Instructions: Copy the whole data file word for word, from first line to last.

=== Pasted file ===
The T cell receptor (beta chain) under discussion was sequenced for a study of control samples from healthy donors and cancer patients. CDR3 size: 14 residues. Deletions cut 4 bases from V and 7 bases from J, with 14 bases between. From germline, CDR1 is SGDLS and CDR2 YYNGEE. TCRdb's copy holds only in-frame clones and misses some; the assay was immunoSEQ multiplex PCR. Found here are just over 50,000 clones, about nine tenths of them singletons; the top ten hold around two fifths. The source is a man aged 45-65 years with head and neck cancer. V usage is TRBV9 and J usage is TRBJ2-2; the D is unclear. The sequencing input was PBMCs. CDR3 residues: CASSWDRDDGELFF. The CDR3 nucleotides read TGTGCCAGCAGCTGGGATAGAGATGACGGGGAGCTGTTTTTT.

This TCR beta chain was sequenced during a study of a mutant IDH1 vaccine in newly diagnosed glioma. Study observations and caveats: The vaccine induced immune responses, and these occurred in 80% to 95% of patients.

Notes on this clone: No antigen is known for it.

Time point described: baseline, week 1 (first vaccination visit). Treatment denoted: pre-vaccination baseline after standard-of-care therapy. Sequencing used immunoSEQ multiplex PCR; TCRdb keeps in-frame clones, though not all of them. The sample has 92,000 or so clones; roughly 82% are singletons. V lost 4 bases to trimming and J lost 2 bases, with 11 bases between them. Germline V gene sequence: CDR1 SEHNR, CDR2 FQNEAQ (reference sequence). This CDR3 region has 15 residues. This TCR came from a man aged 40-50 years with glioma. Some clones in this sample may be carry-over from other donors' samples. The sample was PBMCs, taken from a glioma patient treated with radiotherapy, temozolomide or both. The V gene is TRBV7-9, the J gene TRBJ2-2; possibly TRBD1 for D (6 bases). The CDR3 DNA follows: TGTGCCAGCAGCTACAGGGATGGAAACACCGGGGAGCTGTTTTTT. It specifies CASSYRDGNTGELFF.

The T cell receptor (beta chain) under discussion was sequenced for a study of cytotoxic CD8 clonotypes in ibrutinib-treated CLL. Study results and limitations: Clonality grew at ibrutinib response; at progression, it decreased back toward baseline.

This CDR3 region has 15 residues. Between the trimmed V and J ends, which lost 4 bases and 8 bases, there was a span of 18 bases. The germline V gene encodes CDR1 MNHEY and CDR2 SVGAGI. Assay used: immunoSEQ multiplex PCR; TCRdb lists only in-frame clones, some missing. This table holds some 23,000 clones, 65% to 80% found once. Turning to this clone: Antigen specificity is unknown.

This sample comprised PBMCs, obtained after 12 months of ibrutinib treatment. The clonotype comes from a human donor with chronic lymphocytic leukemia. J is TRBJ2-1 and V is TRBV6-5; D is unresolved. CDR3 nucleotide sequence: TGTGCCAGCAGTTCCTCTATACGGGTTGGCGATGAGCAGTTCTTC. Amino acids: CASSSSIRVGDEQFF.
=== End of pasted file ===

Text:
The T cell receptor (beta chain) under discussion was sequenced for a study of control samples from healthy donors and cancer patients. CDR3 size: 14 residues. Deletions cut 4 bases from V and 7 bases from J, with 14 bases between. From germline, CDR1 is SGDLS and CDR2 YYNGEE. TCRdb's copy holds only in-frame clones and misses some; the assay was immunoSEQ multiplex PCR. Found here are just over 50,000 clones, about nine tenths of them singletons; the top ten hold around two fifths. The source is a man aged 45-65 years with head and neck cancer. V usage is TRBV9 and J usage is TRBJ2-2; the D is unclear. The sequencing input was PBMCs. CDR3 residues: CASSWDRDDGELFF. The CDR3 nucleotides read TGTGCCAGCAGCTGGGATAGAGATGACGGGGAGCTGTTTTTT.

This TCR beta chain was sequenced during a study of a mutant IDH1 vaccine in newly diagnosed glioma. Study observations and caveats: The vaccine induced immune responses, and these occurred in 80% to 95% of patients.

Notes on this clone: No antigen is known for it.

Time point described: baseline, week 1 (first vaccination visit). Treatment denoted: pre-vaccination baseline after standard-of-care therapy. Sequencing used immunoSEQ multiplex PCR; TCRdb keeps in-frame clones, though not all of them. The sample has 92,000 or so clones; roughly 82% are singletons. V lost 4 bases to trimming and J lost 2 bases, with 11 bases between them. Germline V gene sequence: CDR1 SEHNR, CDR2 FQNEAQ (reference sequence). This CDR3 region has 15 residues. This TCR came from a man aged 40-50 years with glioma. Some clones in this sample may be carry-over from other donors' samples. The sample was PBMCs, taken from a glioma patient treated with radiotherapy, temozolomide or both. The V gene is TRBV7-9, the J gene TRBJ2-2; possibly TRBD1 for D (6 bases). The CDR3 DNA follows: TGTGCCAGCAGCTACAGGGATGGAAACACCGGGGAGCTGTTTTTT. It specifies CASSYRDGNTGELFF.

The T cell receptor (beta chain) under discussion was sequenced for a study of cytotoxic CD8 clonotypes in ibrutinib-treated CLL. Study results and limitations: Clonality grew at ibrutinib response; at progression, it decreased back toward baseline.

This CDR3 region has 15 residues. Between the trimmed V and J ends, which lost 4 bases and 8 bases, there was a span of 18 bases. The germline V gene encodes CDR1 MNHEY and CDR2 SVGAGI. Assay used: immunoSEQ multiplex PCR; TCRdb lists only in-frame clones, some missing. This table holds some 23,000 clones, 65% to 80% found once. Turning to this clone: Antigen specificity is unknown.

This sample comprised PBMCs, obtained after 12 months of ibrutinib treatment. The clonotype comes from a human donor with chronic lymphocytic leukemia. J is TRBJ2-1 and V is TRBV6-5; D is unresolved. CDR3 nucleotide sequence: TGTGCCAGCAGTTCCTCTATACGGGTTGGCGATGAGCAGTTCTTC. Amino acids: CASSSSIRVGDEQFF.